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03-18-06 Keeping track of babies

By Shelley Grieshop

  COLDWATER -- An estranged boyfriend or obsessed grandmother are more likely than a stranger to steal a newborn from a local hospital maternity ward.

  Tina Brunswick of Coldwater holds her third child, Emily, as Registered Nurse Anne Opperman takes a look at the infant's Hugs security bracelet. The bracelets are part of a software security program that tracks the location of each newborn at Mercer County Community Hospital, Coldwater.<br></br>

  But in either scenario, hospital officials confidently say security is in place to prevent such an occurrence. At Mercer County Community Hospital, the newly-installed Hugs Infant Protection System can produce flashing lights and alarms, computer messages and even a full floor lockdown if a kidnapping is suspected.

  New parents Linus and Tina Brunswick of Coldwater were comforted knowing Hugs was on duty when their third child, baby Emily, was born Tuesday at the hospital.

  "We didn't have to worry at night when Tina was resting that something could happen," says Linus Brunswick. "She was able to get a good night's sleep."

  The Hugs system, implemented at the hospital in late January, involves the use of a small, unobtrusive bracelet worn on the infant's ankle that feeds information to a nearby computer. The computer screen displays the floor plan and monitors each bracelet placed on babies immediately after birth.  If the infant's strap is cut or tampered with, if the signal is no longer detected, or if the baby is moved to an unauthorized zone, alarms are immediately generated. The entire floor becomes a fortress as all doors and elevators are automatically locked.

  The system also can interact with security cameras, public address systems, pagers and sirens. Each infant's tag is individually monitored and reports are generated on the child's exact whereabouts throughout the day.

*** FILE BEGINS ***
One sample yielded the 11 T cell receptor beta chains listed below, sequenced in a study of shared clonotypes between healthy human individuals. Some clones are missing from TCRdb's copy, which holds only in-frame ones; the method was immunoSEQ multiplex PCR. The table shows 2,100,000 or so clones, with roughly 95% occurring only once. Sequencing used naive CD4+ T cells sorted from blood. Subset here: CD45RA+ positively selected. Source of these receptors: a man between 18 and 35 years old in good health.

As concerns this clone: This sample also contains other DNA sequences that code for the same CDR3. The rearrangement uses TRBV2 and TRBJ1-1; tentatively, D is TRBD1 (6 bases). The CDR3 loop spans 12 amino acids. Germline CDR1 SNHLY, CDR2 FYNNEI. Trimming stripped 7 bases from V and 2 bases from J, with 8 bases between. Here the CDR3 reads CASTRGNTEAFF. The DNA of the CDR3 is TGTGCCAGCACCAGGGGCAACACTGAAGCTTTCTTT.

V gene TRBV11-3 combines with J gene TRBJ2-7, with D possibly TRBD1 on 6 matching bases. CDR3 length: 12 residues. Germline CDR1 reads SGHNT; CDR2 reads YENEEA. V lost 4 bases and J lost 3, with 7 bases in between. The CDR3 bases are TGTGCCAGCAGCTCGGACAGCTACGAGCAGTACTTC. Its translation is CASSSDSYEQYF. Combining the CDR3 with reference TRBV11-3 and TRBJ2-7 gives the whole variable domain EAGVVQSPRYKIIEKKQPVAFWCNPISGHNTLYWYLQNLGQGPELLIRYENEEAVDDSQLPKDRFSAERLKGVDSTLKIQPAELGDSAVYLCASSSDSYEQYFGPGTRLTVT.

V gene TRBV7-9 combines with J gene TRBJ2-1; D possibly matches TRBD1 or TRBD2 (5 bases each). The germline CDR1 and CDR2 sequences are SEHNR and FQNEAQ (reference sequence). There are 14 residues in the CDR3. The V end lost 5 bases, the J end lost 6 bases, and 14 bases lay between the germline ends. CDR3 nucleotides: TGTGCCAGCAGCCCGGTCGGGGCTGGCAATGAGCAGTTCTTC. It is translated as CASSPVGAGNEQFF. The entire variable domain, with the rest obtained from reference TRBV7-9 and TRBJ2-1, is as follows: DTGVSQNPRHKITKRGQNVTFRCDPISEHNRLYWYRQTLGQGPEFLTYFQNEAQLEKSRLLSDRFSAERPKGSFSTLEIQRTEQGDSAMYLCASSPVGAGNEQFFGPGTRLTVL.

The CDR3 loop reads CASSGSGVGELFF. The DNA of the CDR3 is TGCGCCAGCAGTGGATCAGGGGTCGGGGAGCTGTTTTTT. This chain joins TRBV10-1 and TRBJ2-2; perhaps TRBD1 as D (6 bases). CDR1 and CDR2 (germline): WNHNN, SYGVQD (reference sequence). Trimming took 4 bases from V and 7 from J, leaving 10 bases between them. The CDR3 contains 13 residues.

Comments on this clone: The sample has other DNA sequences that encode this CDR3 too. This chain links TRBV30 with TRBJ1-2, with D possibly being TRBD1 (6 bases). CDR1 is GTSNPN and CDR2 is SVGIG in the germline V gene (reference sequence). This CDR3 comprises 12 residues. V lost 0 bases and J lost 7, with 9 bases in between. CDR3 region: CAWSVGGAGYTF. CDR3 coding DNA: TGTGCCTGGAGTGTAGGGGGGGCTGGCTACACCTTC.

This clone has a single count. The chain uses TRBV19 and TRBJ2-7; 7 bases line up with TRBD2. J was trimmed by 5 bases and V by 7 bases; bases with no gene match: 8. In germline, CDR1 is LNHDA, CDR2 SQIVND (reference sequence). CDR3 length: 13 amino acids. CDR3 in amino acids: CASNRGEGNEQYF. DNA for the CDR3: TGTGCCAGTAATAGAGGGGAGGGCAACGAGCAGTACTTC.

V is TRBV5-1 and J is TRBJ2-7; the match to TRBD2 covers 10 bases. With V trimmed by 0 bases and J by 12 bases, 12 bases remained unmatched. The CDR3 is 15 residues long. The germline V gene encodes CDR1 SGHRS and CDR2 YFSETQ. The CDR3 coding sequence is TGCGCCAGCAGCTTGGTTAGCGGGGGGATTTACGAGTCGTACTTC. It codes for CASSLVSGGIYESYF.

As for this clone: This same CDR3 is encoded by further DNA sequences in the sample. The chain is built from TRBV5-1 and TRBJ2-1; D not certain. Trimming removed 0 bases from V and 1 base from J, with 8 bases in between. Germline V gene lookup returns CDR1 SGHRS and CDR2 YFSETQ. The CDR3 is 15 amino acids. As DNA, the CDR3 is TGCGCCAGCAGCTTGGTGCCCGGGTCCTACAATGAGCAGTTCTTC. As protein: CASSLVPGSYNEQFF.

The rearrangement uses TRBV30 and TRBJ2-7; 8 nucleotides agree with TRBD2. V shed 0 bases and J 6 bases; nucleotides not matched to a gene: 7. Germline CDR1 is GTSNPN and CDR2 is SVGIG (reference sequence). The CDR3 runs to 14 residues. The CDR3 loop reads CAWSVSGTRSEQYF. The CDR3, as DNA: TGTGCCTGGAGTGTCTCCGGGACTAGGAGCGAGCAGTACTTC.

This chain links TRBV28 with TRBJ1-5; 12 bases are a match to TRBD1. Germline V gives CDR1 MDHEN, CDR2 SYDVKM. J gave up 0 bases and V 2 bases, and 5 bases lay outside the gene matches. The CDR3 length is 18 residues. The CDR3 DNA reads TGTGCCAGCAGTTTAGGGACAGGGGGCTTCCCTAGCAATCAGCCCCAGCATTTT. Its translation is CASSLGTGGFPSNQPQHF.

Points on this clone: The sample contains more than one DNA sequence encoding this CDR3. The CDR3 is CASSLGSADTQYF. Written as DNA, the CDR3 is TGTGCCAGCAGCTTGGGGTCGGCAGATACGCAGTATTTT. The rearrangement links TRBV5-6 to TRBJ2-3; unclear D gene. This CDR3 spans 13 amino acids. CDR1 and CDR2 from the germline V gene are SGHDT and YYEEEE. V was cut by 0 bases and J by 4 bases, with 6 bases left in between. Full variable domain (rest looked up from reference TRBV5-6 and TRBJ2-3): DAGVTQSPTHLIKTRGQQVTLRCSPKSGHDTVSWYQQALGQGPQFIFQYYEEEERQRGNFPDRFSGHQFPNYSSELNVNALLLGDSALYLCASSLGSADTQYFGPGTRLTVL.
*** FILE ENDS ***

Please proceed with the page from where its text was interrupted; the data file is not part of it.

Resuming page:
An infant kidnapping has never occurred locally but because of frequent divorces and custody disputes, hospital CEO Terry Padden believes it's something to be prepared for.

  "It's very sad that in today's world we have to take scarce healthcare dollars and spend them on security such as this," Padden says.

  The decision to purchase the system was made after a member of the hospital's board of governors -- as an experiment -- tried to steal a toy doll from the maternity ward. The woman successfully took the doll down the stairwell and out to the parking lot without anyone stopping her, Padden says embarrassingly.

  Both Community Hospital and Joint Township District Memorial Hospital in St. Marys have frequent on-site drills to keep staff members prepared for an infant abduction. Diane Wagner, director of women's services at Joint Township, would not reveal the details of their infant security system.

  "But we do have a comparable system," she says.

  One of the reasons the hospital moved their maternity ward to the fourth floor from the ground floor several years ago was to increase that security, Wagner adds. "It's much less accessible now."

  Visitors to the fourth floor are greeted by a locked door as they exit the elevator. Entry is only granted after approval by a staff member through a speaker system.

  "Emotions run high at the time of a birth," Wagner says, explaining the reason for the heightened security.

  The first night after baby Emily's birth, the Brunswicks discovered how well the Hugs system works.

  "Her band got a little loose and just like that the lights in the hall began to flash," Linus Brunswick says. "We were kind of surprised at first, but glad to see the system worked just like they said it would."


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